DCSIMG

Lakenheath Fen report by site manager David Rogers

Red Admiral ANL-140718-153255001

Red Admiral ANL-140718-153255001

We never know quite what weather we are going to get here in Britain. Managing a nature reserve, particularly a wetland, I do pay close attention to the weather. We need the rain to keep the reedbeds wet but we also like some dry periods for the wildlife so that we can get our work done. Our weather is so unpredictable. Will we have a glorious summer this year like last year and see a profusion of high summer butterflies during the school holidays or will it be cold and wet? Last June, July and August were warm and dry which was a pleasant change after the cold, late spring we had. This year so far has been the exact opposite.

This spring was early and warm, with little rain. In fact, despite all the rain the country had through the winter we still had a big water deficit from that hot dry summer of 2013 and had to use our river abstraction licence to top the water levels up in the reserve during January and March. Both March and April were much drier than average and water levels started to plummet rapidly, particularly on our wet grasslands. This was not good for breeding waders like lapwings and redshanks.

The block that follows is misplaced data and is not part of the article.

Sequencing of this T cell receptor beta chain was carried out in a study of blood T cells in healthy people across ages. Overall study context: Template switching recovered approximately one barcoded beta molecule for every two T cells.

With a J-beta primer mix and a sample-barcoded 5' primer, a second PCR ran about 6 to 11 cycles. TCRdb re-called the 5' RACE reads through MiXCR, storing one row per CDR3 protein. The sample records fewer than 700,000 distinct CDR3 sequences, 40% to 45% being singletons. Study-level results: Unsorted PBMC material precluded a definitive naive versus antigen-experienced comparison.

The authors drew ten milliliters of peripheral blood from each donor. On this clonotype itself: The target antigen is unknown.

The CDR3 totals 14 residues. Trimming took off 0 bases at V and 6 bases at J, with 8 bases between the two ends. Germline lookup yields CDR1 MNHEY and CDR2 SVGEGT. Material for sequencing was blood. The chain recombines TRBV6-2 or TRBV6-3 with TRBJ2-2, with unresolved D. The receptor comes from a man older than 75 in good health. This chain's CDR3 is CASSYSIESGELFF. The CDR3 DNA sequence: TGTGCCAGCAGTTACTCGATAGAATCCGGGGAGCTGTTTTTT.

However, we cannot abstract water from the river beyond the end of March. It would be much easier to have a crystal ball to know what the future holds but that would take some of the excitement out of managing the reserve. May was much wetter however with above average rainfall and things look nice and wet again, if a little late for those early breeding species.

In July traditionally things quieten down in July. Most of the summer visitor migrant birds will have stopped singing and may well be rearing their second brood of young. The adult cuckoos will depart back to Africa leaving their offspring in the care of unlucky reed warblers who will be madly cramming

food into their giant ‘offspring’. With good weather conditions, we may see a profusion of insects including butterflies with July being the months for the browns: meadow brown and gatekeeper in particular. Given the right weather, the reserve will also be filled with dragonflies.

Come rain or shine we have plenty of events on here at Lakenheath Fen.

including our Wildlife Explorers summer club sessions every Thursday during the school holidays starting today. So let’s hope for good weather for those days at least. Details can be found on our website: www.rspb.org.uk/lakenheathfen;

 

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